Wednesday, April 26, 2023

Revelations of a Lady Detective

"Rationality, that was it. No esoteric mumbo jumbo could fool that fellow. Lord, no! His two feet were planted solidly on God's good earth"
"The Lamp of God"

I'm not writing this review a year after I read it, but by the time this review is posted, it's definitely been more than a year!

The St. Arisugawa Girls' Academy is a mission school run by the Vatican in Japan. No technically, the school isn't even in Japan, for the three inter-connected artificial islands near Aichi are owned by the Vatican and people do have to show their passports when to enter or leave the islands. The academy is a prestigious school not only due to its special background, but also because it is unique as a secondary school focusing on the art of detection. The detective is a protected, and very important job in today's society and requires certain qualifications.  In Japan, you usually start studying to become a detective starting at the college level and can afterwards obtain the necessary qualifications, but the St. Arisugawa Girls' Academy already teaches its girl students to become a detective at the secondary level. 

Kyouko, Mizuki and Marii are all second year students who thus still have a year to go, but Miho and Nobuko, as third year students, have been in a fierce competition for forever to become the highest ranking student upon graduation. Graduating as the top student isn't just to show off, but has practical perks allowing you to become a detective earlier than usual, so both contenders have been aiming for the top, but it is clear Miho will end up highest. However, as the current number 1 and 2 on the rankings, the two of them are allowed to participate in a special test, that will also be reflected in their ranking, so both Miho and Nobuko participate. This winter test involves the twin bell towers of St. Arisugawa Girl's Academy, about seventy metres high. Miho and Nobuko are each brought to one of the towers, to a special room near the top. There they are locked inside, and are told that the one to win this test, is the one who will "approach the Lord the closest." Kyouko is asked to be a witness to the test: from the main building, she's to make sure both Miho and Nobuko will use their flashlight from their respective rooms to signal back to the main building to show they are willing to proceed with the test. The following morning however, a horrible sight is discovered: Miho and Nobuko are both hanging from the crosses on the top of the twin bell towers, and for some reason, Miho is completely naked. But what is equally enigmatic is the fact the two girls have 'switched places': Miho is crucified on the tower where Nobuko was staying, and the reverse holds for Nobuko. Kyouko, Mizuki and Marii are determined to find out what happened to Miho and Nobuko, and while none of them can solve this on their own, they are certainly capable of working together and combine their powers in Furuno Mahoro's Sailor-Fuku to Mokushiroku ("Sailor Uniforms and the Apocolypse", 2012).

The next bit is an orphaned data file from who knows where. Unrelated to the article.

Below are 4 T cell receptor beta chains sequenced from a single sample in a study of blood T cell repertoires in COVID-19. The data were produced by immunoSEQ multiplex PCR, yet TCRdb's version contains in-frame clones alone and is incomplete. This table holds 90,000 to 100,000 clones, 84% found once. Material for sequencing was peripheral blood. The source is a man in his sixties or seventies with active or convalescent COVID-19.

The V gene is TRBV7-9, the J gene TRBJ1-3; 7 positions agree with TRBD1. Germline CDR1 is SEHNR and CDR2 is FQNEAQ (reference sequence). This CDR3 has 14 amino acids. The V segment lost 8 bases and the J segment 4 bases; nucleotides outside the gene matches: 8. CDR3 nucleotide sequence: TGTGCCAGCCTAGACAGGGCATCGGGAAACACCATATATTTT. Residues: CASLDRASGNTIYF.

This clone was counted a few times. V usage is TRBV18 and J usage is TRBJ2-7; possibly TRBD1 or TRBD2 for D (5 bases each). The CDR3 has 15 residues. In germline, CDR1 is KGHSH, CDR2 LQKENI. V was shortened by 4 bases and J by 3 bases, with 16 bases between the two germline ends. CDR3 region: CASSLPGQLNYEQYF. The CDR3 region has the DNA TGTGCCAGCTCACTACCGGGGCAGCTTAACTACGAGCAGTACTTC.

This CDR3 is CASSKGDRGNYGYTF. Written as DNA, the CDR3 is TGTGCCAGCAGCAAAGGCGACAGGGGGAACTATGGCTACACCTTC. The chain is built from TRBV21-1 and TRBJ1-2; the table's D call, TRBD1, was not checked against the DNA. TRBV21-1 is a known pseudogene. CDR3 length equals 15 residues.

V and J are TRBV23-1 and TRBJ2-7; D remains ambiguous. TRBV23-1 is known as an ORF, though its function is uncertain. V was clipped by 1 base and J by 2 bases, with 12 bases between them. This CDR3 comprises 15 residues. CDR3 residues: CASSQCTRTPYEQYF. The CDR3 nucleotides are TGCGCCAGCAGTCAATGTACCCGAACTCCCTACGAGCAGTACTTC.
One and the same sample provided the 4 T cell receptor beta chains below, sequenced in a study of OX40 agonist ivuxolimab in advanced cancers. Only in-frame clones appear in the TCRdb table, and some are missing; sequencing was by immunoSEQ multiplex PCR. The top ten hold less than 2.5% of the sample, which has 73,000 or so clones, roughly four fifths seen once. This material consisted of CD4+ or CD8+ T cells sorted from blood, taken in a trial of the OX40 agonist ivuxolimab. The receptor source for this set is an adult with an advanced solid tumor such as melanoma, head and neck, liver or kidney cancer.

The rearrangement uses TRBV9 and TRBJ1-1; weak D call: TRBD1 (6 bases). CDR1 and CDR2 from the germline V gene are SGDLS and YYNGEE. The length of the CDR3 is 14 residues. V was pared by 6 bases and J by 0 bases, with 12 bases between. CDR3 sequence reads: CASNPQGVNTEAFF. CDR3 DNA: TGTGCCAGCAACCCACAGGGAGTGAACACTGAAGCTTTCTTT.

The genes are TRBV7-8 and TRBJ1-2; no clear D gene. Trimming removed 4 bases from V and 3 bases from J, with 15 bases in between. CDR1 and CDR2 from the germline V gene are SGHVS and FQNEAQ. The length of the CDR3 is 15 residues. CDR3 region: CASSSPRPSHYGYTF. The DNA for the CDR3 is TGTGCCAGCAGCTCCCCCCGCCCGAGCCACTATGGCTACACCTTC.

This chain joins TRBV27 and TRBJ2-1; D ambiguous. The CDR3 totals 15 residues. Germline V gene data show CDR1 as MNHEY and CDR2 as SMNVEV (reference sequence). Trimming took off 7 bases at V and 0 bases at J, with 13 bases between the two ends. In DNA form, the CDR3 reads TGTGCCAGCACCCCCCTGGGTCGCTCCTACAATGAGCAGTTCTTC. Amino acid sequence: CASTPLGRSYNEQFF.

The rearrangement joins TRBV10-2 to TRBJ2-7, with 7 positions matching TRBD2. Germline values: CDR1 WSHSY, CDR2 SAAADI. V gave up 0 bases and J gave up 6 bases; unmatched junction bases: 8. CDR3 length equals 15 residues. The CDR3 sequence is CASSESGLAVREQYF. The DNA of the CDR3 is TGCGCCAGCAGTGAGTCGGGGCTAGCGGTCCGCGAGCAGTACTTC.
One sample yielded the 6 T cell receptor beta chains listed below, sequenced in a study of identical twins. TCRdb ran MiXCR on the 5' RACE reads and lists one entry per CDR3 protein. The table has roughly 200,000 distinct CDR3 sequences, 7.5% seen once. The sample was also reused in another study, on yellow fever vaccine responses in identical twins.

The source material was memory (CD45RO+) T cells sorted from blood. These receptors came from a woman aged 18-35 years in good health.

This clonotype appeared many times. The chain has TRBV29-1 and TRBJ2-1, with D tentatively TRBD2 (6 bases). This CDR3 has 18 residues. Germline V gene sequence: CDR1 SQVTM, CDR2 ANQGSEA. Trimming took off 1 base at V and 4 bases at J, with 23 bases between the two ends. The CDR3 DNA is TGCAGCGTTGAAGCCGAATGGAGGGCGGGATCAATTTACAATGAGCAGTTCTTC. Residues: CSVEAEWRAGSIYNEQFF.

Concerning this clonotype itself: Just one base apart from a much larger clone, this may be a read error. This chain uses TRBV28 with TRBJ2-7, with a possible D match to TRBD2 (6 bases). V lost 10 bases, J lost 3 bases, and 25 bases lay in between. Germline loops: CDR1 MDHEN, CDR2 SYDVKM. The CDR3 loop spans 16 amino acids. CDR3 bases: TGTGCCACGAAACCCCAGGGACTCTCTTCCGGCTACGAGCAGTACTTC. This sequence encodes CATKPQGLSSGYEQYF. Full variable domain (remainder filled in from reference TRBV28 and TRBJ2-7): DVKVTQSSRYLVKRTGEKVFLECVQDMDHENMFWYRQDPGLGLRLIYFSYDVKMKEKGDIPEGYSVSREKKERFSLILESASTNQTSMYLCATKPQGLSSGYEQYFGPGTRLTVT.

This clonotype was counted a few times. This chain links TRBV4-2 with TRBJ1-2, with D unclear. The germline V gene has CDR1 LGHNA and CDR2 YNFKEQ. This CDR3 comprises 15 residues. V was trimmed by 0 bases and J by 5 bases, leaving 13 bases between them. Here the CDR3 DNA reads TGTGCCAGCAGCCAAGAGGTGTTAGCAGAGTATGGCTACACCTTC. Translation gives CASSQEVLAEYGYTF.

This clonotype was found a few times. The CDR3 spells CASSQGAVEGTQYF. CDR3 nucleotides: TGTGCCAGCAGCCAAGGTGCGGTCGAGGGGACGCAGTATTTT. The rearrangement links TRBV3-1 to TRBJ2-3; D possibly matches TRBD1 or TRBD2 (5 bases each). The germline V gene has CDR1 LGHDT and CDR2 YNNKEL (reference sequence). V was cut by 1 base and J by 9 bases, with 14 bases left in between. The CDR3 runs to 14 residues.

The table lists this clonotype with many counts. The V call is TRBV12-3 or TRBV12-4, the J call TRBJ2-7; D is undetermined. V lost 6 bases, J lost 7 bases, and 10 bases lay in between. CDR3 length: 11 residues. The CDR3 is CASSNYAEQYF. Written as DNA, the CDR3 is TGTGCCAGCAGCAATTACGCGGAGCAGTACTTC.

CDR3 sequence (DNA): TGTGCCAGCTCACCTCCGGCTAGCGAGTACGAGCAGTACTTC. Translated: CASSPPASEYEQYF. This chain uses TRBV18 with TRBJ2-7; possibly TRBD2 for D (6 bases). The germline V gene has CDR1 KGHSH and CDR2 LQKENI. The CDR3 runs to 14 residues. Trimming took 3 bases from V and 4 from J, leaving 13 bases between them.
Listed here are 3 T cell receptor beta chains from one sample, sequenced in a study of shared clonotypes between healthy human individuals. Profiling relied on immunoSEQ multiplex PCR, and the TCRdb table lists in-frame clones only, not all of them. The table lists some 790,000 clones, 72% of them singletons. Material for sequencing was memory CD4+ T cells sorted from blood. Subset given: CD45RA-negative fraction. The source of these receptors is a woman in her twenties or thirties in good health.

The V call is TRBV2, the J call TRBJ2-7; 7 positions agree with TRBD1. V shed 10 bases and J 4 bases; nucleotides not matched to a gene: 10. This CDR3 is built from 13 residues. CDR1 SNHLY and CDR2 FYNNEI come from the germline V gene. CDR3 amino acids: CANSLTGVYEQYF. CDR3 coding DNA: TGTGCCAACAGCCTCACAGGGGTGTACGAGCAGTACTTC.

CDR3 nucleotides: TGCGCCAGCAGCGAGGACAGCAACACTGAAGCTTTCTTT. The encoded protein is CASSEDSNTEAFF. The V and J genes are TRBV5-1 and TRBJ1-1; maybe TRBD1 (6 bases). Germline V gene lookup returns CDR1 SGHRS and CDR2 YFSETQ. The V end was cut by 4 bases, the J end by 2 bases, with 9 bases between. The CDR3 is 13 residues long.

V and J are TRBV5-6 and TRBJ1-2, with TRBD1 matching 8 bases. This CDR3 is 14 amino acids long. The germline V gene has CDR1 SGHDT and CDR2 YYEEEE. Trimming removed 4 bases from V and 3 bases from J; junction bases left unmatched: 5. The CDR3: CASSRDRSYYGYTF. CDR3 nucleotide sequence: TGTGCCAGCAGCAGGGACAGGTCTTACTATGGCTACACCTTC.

First time I ever read anything by Furuno. I think it was the cover, combined with the title that first attracted me, as it suggested kind of Gothic horror novel with some Biblical Apocalypse themes which seemed interesting, but perhaps I should have done a bit more research. For allow me to say this right from the start: this is just part of a larger story, and as a book on its own, Sailor-Fuku to Mokushiroku feels quite uneven and incomplete. The first half of this book is in fact just world-building, explaining about the school, about its ties to the Vatican, about the role of detectives in this world, followed by a slice-of-life-esque section focusing on our protagonists as they experience their daily school life on the island at this unique school. If you're mainly reading this for the mystery, you have to be prepared for a very slow beginning that isn't immediately connected to the main mystery and what is even worse, a lot regarding the mystery isn't even explained in this book. Yes, we identify a murderer and know how they did it and why, or at least, we learn the "direct" reason for the murders, but we don't really understand why, and the book ends with a foreshadowing segment that hints at more adventures for our three heroines and suggesting we'll understand more about these specific murders as we learn more about St. Arisugawa Girls' Academy in subsequent books, but reading this on its own is not very satisfying, as you really feel like you only read the first part of a larger story and are missing things you should know. There are hints about how the Vatican is doing *something* at St. Arisugawa Girls' Academy, but we don't get much beyond the 'hinting' so the book leaves you with a rather unsatisfied feeling.